Dressing for the dock: the psychology of courtroom style

“Scammer’, “con artist”, “grifter”. All words used to describe Anna Sorokin, the fake heiress sentenced to four to 12 years’ imprisonment for swindling more than $200,000, although “style icon” is the label that has endured, at least in fashion circles.

Since attending trial at Manhattan state court wearing her oversized Celine spectacles, black choker, and a roll call of womenswear by Saint Laurent, Victoria Beckham, Michael Kors and Chloe, Sorokin’s demure wardrobe has been more talked about than her crimes. This was intentional. Sorokin’s lawyer raised “concerns” over the Rikers prison-issued uniform and enlisted the help of Anastasia Walker – Courtney Love’s stylist, no less – to help her guide the jury’s eyes and minds.

The clothes were borrowed, but Sorokin kept her specs for consistency. “It implies how deep this attachment to designer gear goes,” says Susanna Cordner, a fashion curator and senior research fellow at the London College of Fashion – because when it comes to image-management, it’s impossible to separate clothing from optics.

“We know Sorokin uses clothes as a code, as a power play to make people feel certain ways about her,” she continues. “So this is the next persona in that series,” says Cordner. “And, here, clothes can be used to convey two personality positions: to cement a character or to question one.”

Felicity Huffman

Felicity Huffman departs federal court in her “sensible mom” cardie. Photograph: Steven Senne/AP

Courtroom fashion has a long and varied history, particularly when it comes to well-known defendants. Last week David Beckham made a brief but elegant appearance at Bromley magistrates court to hear charges of using a phone while driving, his charcoal grey suit and matching tie (possibly Dior) suggesting sober deference to the law. Meanwhile, in Boston, the actor Felicity Huffman wore a “sensible mom” oatmeal cardigan over a grey dress for her tearful guilty plea. Two different approaches to courtroom fashion, although neither was successful; Beckham lost his licence for six months, and Huffman can expect prison or electronic monitoring.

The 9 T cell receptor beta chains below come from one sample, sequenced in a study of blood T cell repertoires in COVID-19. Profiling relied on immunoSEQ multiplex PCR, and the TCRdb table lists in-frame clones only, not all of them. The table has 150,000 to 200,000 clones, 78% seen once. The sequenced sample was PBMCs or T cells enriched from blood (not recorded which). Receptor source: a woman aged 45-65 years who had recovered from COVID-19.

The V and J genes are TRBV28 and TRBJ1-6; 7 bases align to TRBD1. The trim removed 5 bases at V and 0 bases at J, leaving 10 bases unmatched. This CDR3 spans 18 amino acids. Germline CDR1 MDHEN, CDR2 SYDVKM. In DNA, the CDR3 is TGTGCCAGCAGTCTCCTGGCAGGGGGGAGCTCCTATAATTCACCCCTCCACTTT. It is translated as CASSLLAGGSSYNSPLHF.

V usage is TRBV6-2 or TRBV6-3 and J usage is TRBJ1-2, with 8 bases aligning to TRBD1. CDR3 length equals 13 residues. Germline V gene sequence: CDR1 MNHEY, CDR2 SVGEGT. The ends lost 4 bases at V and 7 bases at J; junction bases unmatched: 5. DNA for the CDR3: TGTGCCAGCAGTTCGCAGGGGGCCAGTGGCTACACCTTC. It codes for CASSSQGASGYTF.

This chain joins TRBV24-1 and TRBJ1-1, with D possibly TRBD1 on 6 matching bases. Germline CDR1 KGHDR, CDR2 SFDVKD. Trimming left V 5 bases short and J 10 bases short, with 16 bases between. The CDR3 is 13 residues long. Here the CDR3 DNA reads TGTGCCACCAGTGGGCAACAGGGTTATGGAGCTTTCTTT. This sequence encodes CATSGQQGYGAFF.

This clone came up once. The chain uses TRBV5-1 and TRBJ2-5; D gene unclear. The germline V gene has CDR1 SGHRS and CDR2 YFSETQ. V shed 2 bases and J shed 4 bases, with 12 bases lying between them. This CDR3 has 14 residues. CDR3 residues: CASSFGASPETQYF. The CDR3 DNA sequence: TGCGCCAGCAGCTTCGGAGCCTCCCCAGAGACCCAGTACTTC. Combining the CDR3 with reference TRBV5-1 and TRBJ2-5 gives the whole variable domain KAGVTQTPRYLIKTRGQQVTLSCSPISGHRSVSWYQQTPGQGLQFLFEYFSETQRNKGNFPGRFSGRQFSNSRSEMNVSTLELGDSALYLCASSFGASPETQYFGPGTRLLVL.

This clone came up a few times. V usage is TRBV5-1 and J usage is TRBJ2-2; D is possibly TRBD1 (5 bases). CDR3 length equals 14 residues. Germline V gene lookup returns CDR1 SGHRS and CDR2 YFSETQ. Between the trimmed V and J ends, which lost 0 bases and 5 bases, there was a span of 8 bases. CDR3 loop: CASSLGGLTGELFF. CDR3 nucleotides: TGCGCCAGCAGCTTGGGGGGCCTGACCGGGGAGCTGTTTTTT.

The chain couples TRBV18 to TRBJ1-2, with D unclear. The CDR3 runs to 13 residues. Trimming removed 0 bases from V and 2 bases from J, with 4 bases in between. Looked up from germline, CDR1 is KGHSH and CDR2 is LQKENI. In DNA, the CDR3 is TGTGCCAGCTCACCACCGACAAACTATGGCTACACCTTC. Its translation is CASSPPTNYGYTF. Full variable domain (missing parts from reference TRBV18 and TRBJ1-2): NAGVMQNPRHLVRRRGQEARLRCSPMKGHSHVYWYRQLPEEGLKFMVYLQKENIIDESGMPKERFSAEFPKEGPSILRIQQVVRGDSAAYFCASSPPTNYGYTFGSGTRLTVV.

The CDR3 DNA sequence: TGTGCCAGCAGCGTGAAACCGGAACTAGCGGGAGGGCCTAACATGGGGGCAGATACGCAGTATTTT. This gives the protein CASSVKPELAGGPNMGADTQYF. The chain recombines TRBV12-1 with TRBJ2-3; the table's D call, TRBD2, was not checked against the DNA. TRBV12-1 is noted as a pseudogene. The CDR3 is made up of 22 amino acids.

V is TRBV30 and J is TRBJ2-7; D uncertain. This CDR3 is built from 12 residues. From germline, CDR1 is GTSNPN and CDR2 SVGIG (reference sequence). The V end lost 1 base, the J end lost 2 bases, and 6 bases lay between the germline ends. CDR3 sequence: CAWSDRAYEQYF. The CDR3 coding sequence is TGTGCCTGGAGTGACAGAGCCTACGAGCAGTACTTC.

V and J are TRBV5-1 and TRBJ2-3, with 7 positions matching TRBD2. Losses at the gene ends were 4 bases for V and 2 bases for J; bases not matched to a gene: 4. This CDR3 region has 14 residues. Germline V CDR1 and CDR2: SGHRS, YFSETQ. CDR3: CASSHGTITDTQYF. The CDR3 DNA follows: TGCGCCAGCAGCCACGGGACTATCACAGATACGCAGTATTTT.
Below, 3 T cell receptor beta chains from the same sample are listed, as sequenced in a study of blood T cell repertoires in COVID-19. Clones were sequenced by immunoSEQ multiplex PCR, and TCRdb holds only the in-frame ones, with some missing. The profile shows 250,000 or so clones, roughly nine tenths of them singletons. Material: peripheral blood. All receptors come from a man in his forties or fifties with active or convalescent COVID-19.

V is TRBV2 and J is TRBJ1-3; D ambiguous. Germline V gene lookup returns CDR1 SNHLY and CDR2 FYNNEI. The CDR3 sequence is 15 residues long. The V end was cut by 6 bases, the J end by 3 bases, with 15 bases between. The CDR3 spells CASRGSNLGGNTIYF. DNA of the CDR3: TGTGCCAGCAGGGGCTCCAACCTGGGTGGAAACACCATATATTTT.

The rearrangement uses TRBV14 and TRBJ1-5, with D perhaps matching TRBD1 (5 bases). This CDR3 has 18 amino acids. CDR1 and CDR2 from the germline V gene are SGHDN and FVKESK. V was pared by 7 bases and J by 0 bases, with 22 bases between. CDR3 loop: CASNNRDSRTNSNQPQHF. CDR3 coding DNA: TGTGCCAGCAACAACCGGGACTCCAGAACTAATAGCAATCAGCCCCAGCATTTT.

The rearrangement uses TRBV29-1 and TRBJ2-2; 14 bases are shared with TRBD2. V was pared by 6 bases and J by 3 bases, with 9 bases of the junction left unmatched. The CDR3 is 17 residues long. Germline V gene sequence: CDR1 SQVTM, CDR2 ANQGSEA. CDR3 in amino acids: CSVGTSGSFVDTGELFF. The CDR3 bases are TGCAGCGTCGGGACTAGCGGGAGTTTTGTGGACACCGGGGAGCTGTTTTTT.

Sometimes, Cordner says, clothing is even used to “emote something beyond the evidence”. By the time the alleged Theranos fraudster Elizabeth Holmes made it to trial, she had ditched her red lipstick and Steve Jobs-style black turtleneck for a largely cream wardrobe as if to say: “I couldn’t possibly have.” Ditto Naomi Campbell, testifying at former Liberian president Charles Taylor’s war crime trial in 2012 – because who would handle “dirty diamonds” in a cream Alaïa cardigan. Remember, too, Winona Ryder wearing Marc Jacobs after having allegedly shoplifted Marc Jacobs in 2002 (in a neat twist, the designer later cast her in his spring/summer 2003 ad campaign), and Ted Bundy’s comically sized bowtie, because what serial killer would dress like a clown?

Styling does not work for everyone, though. Take Harvey Weinstein, whose arraignment look last year seemed a bid to shift the focus from power to pity, turning up to court in the avuncular twinset of V-neck jumper and white shirt with a button hanging off. If he was gunning for sympathy as a man visibly reduced by his crimes, it may not have washed. “Obviously, in some cases this is sincere, and in others it is choreographed,” says Cordner.

Celebrities are virtually conditioned to dress up for any public appearance, and courtrooms are places of justice but also judgment. These days, high-profile trials are often televised and the celebrity car-to-courtroom pap shot has become as iconic as the hotel-to-car pap shot – and many A-listers use stylists for the latter. The inescapable point is: in this social media age, you are dressing for Instagram, but almost always to influence too.


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